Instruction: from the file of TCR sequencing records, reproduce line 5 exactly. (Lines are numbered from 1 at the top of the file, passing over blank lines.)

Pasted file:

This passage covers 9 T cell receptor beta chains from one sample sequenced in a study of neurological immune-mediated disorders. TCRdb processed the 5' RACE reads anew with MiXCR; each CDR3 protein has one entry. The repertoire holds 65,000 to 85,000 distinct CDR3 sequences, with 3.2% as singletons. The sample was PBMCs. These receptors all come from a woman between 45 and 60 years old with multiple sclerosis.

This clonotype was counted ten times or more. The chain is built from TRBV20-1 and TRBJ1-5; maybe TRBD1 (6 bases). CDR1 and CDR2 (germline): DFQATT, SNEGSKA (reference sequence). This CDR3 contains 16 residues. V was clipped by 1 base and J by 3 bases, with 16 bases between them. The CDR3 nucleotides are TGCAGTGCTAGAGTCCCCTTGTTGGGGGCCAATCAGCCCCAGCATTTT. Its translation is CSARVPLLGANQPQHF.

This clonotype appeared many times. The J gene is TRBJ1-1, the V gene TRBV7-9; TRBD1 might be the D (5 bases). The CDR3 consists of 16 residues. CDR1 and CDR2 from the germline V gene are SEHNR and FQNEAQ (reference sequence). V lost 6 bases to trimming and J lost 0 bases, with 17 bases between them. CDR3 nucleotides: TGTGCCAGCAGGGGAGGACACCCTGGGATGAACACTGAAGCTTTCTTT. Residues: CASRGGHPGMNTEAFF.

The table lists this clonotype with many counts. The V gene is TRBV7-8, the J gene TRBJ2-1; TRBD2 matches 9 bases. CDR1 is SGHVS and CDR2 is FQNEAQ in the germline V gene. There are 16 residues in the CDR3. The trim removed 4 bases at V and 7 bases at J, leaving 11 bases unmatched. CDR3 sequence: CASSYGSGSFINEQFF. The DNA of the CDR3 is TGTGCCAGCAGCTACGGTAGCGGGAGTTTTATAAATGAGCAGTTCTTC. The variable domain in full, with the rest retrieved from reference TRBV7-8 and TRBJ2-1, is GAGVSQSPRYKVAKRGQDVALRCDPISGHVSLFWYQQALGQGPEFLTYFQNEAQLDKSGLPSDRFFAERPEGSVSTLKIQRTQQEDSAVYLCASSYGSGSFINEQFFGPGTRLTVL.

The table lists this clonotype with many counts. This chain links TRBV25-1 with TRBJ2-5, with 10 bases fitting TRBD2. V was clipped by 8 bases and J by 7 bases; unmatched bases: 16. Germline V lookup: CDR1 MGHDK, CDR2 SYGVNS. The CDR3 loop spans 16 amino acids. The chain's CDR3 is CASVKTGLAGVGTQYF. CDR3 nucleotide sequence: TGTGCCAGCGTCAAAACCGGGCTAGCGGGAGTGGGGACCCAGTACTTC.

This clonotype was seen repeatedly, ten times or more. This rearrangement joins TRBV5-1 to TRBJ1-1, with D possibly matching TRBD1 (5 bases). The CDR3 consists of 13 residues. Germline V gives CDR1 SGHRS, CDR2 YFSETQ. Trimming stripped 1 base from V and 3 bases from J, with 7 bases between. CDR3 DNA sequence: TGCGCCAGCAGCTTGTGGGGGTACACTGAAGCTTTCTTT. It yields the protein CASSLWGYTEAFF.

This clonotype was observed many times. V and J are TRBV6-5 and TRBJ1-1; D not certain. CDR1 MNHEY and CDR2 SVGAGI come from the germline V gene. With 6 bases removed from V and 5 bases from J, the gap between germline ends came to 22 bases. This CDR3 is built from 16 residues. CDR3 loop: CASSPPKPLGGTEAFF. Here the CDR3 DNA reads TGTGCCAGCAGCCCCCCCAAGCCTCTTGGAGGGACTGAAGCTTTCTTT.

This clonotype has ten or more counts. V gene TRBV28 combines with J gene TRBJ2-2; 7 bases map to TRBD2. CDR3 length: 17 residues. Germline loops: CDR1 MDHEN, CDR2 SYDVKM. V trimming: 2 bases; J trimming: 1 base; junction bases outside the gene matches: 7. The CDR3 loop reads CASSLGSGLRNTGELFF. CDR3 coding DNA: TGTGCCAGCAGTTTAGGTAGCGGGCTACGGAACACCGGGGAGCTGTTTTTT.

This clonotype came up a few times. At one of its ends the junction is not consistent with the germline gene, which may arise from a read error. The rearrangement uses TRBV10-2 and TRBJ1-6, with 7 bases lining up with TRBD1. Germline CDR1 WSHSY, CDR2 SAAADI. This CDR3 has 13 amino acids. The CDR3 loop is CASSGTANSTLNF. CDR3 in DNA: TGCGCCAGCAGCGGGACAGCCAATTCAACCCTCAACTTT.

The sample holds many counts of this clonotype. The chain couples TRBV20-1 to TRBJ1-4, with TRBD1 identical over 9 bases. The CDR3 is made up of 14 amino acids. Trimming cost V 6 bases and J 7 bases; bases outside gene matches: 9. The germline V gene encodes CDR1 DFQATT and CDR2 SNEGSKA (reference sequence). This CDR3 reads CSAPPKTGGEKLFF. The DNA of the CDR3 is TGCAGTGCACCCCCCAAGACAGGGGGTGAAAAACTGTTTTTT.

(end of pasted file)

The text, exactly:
The table lists this clonotype with many counts. This chain links TRBV25-1 with TRBJ2-5, with 10 bases fitting TRBD2. V was clipped by 8 bases and J by 7 bases; unmatched bases: 16. Germline V lookup: CDR1 MGHDK, CDR2 SYGVNS. The CDR3 loop spans 16 amino acids. The chain's CDR3 is CASVKTGLAGVGTQYF. CDR3 nucleotide sequence: TGTGCCAGCGTCAAAACCGGGCTAGCGGGAGTGGGGACCCAGTACTTC.